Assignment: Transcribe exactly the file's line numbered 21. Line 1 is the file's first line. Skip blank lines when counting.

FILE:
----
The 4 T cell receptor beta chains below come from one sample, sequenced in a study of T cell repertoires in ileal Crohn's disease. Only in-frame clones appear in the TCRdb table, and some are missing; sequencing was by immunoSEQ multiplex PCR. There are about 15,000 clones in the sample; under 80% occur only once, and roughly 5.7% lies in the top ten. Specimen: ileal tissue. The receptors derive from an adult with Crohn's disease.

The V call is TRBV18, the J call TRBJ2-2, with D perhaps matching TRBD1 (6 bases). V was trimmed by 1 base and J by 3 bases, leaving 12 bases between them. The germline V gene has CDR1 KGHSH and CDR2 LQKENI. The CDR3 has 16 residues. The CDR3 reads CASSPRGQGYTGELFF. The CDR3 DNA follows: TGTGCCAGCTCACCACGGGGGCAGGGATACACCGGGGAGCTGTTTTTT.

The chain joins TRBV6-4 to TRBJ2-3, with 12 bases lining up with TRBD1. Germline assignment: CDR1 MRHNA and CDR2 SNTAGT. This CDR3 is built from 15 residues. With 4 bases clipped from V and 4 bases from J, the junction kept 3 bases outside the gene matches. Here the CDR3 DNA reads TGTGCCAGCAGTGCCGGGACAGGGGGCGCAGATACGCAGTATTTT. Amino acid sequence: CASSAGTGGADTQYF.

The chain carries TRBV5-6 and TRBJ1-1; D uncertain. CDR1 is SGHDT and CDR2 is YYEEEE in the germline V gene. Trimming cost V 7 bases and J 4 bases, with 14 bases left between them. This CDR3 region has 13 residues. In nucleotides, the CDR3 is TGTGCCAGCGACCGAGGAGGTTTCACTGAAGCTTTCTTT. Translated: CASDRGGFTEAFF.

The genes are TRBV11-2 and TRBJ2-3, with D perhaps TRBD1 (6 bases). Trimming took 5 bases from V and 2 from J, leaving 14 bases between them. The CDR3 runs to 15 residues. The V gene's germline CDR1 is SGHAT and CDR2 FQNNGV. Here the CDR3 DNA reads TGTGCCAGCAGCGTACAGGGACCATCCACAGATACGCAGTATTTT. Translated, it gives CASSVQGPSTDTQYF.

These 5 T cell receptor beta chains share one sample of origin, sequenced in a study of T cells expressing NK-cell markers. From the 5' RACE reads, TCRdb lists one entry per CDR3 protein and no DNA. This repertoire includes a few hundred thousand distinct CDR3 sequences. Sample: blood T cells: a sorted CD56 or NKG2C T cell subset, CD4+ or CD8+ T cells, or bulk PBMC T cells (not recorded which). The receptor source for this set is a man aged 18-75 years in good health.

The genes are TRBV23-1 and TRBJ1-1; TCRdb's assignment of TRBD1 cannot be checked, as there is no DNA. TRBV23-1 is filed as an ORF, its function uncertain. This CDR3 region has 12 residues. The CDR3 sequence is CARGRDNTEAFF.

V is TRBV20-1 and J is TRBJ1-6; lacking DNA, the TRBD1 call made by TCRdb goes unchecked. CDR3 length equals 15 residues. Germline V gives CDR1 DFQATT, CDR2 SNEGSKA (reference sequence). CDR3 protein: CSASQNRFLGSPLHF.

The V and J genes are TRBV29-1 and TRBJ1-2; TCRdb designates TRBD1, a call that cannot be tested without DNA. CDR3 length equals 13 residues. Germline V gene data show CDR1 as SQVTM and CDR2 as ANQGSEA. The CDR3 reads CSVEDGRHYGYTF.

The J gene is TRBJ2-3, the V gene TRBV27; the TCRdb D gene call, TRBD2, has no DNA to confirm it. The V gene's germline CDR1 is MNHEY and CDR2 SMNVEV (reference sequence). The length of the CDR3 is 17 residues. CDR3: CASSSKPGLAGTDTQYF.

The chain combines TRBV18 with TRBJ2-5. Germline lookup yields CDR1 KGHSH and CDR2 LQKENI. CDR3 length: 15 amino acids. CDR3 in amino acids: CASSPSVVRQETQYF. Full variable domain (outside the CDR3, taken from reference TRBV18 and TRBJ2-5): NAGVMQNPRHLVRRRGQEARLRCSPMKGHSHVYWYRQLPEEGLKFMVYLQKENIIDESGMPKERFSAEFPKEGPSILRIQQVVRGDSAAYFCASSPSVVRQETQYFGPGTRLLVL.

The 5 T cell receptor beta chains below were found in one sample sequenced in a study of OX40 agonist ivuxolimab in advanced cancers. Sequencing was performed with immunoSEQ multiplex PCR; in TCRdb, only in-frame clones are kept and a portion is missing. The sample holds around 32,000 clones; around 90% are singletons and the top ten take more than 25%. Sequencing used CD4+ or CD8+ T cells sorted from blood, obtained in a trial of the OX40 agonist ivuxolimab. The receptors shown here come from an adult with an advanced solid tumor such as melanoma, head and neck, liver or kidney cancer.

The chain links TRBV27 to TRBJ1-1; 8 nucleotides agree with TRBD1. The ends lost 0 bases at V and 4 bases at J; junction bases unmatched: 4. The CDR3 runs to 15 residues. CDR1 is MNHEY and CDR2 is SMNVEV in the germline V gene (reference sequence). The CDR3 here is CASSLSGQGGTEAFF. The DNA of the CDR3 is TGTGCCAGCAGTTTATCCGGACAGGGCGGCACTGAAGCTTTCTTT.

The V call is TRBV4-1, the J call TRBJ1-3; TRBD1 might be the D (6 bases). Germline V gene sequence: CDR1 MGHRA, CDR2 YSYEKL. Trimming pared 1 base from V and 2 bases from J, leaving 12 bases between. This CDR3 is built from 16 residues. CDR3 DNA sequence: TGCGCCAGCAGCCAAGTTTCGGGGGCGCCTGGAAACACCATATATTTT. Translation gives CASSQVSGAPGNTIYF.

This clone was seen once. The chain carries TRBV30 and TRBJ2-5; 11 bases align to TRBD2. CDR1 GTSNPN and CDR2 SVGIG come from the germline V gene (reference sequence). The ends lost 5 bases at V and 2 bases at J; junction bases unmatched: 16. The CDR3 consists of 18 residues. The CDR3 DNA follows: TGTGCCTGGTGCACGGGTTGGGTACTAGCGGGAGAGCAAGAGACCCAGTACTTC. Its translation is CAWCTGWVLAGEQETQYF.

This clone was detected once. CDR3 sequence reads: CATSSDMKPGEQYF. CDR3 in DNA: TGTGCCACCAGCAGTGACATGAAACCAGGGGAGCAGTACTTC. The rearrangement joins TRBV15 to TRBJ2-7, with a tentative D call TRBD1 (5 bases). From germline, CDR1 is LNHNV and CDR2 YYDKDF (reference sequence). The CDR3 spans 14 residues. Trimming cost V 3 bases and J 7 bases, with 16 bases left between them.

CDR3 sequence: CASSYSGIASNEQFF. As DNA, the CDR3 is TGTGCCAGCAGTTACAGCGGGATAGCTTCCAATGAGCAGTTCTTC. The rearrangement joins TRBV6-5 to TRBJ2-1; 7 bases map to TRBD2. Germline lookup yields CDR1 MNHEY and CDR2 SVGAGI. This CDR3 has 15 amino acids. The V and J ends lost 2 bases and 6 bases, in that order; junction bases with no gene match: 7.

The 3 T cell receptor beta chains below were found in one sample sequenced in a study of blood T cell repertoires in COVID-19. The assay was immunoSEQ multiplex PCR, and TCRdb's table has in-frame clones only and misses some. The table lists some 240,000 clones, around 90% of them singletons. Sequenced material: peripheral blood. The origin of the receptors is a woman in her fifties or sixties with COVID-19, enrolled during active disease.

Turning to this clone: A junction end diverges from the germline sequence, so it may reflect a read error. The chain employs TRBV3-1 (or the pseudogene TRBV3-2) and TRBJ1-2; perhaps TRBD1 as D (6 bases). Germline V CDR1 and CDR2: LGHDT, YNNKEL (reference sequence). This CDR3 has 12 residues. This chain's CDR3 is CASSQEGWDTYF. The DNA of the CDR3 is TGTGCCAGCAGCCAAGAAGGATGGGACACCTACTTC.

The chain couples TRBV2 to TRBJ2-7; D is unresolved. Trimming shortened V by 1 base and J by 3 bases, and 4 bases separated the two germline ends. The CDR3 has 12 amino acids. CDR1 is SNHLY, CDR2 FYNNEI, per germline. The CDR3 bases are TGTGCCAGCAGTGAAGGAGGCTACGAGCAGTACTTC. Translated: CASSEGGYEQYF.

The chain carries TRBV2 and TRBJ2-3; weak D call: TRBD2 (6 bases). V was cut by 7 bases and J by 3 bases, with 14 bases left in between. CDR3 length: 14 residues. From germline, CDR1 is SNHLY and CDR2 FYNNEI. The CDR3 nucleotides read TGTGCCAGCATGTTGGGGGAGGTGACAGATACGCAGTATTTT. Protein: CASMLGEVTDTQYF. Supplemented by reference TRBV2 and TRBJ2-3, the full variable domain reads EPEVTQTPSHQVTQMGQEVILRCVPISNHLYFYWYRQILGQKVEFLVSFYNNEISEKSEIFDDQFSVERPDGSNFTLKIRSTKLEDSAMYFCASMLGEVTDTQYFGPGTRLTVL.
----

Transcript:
The chain carries TRBV2 and TRBJ2-3; weak D call: TRBD2 (6 bases). V was cut by 7 bases and J by 3 bases, with 14 bases left in between. CDR3 length: 14 residues. From germline, CDR1 is SNHLY and CDR2 FYNNEI. The CDR3 nucleotides read TGTGCCAGCATGTTGGGGGAGGTGACAGATACGCAGTATTTT. Protein: CASMLGEVTDTQYF. Supplemented by reference TRBV2 and TRBJ2-3, the full variable domain reads EPEVTQTPSHQVTQMGQEVILRCVPISNHLYFYWYRQILGQKVEFLVSFYNNEISEKSEIFDDQFSVERPDGSNFTLKIRSTKLEDSAMYFCASMLGEVTDTQYFGPGTRLTVL.